What is a Multi-use Pathway?
Multi-use pathways are off-road paved pathways for cyclists and pedestrians. These shared pathways are found within the parks system and are part of a larger cycling network in the city. Multi-purpose pathways are designed to accommodate users of all abilities.
What do Multi-use Pathways Look Like?
Multi-use pathways are asphalt surfaced and are between 2.4 and 4 metres wide to allow for a broad range of users including walkers, runners, cyclists, and in-line skaters. Some multi-use pathways use a yellow line to delineate two-way traffic while other, more narrow, pathways rely on courteous use to accommodate all users.
Multi-use Pathways in London
Along the Thames River, the City has developed the Thames Valley Parkway (TVP), a multi-use pathway system that stretches over 40 km and extends into many neighbourhoods. Many secondary pathway systems have been built or are planned to be built to bring more users to the main system, such as the Stoney Creek pathway and the new Kiwanis Park bike path, linking Dundas Street south to the river.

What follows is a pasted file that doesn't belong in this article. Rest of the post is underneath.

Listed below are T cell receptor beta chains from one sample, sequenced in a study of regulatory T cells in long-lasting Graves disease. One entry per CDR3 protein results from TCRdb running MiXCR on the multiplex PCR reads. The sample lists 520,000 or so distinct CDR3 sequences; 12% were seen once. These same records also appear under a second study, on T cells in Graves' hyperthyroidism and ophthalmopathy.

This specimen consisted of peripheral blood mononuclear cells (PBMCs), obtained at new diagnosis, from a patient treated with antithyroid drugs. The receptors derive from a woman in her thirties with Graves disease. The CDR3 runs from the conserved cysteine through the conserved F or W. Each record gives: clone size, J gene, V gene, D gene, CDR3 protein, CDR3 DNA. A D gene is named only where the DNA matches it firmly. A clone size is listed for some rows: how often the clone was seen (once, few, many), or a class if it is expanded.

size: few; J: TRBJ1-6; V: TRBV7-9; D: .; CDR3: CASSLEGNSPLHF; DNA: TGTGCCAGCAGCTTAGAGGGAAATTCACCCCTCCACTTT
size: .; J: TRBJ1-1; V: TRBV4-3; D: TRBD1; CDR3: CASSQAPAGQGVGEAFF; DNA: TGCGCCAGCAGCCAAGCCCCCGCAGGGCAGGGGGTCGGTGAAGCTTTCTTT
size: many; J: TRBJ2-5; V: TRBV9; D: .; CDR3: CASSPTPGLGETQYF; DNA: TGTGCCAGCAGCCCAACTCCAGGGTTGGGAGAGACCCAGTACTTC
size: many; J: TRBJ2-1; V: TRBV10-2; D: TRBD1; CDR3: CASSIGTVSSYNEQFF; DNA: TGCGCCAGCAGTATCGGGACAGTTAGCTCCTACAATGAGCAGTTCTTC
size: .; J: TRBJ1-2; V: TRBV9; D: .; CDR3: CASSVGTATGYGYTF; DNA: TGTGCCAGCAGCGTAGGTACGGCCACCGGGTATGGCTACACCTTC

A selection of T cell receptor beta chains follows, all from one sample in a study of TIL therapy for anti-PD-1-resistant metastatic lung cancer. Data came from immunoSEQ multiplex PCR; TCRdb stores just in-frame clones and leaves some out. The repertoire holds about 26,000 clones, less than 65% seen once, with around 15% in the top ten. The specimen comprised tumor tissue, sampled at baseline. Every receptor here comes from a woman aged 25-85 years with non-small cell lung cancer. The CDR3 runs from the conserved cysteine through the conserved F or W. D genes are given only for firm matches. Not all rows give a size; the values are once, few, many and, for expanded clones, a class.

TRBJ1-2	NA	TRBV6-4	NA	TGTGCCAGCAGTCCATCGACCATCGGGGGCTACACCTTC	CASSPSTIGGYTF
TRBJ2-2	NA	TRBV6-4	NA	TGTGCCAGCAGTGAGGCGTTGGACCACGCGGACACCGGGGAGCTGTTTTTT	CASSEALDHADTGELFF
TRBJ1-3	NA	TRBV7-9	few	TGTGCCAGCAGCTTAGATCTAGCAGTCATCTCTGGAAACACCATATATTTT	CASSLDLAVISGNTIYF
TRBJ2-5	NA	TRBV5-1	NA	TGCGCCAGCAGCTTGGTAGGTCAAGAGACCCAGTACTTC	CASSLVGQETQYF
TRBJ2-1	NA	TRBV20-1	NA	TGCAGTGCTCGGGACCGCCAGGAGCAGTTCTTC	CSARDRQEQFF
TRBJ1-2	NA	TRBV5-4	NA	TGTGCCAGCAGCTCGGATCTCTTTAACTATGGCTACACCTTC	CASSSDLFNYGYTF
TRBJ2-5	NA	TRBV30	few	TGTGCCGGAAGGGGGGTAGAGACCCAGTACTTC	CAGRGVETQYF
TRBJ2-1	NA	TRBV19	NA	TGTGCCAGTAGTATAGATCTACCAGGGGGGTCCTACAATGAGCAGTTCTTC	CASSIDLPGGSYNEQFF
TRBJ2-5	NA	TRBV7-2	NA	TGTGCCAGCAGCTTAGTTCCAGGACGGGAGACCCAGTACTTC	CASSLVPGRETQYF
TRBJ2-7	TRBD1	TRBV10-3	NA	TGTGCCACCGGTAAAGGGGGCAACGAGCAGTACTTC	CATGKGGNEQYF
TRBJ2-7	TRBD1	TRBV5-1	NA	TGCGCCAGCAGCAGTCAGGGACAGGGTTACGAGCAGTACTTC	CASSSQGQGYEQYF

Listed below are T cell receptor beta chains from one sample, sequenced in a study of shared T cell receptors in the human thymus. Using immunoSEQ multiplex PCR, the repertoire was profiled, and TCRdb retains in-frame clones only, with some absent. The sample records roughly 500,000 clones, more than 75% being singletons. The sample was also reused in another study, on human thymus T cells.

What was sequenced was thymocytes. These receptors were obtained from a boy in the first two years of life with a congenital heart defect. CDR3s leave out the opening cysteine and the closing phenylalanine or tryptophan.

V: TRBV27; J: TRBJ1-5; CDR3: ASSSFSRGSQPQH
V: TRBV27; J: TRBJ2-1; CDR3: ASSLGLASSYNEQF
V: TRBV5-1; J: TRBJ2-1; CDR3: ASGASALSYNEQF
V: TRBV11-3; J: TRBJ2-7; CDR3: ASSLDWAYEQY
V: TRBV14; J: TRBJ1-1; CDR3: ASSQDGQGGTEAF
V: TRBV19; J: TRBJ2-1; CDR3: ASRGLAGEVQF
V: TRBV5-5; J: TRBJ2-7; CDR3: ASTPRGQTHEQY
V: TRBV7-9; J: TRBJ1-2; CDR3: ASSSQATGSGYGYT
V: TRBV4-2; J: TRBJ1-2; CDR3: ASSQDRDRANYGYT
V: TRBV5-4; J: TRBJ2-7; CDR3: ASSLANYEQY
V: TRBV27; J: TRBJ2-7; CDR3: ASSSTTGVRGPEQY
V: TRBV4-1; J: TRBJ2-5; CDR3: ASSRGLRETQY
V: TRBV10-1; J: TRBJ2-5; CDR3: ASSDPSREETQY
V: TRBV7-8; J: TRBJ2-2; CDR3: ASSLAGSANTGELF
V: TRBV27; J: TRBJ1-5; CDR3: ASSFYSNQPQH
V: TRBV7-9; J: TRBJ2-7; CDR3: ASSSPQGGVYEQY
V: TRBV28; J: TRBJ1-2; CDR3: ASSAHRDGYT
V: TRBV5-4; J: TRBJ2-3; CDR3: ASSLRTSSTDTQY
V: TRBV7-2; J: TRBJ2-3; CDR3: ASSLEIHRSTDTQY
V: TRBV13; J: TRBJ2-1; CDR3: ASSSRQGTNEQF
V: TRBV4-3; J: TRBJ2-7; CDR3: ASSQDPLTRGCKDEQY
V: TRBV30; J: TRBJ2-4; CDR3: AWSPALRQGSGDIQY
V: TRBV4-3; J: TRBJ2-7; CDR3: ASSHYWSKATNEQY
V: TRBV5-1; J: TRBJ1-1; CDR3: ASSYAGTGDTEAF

The pathway system is open from 6 a.m. to 10 p.m. to all users, however many sections are not lit, so users need to consider their trip and plan accordingly.
Much of the Thames Valley Parkway is plowed in the winter making it an all-season recreation activity. The surface may be snow covered, so wear appropriate footwear.
Keeping Multi-use Pathway Users Safe
Similar to traveling on the road, users are to keep to the right and be respectful of others. The maximum speed permitted on a multi-use pathway is 20 km/hr. Users are to travel at a speed appropriate for the activity level on the path; if busy please slow down.
The “rules of the road” are outlined on the big blue signs along the Thames Valley Parkway, which also provide a map and destination directions.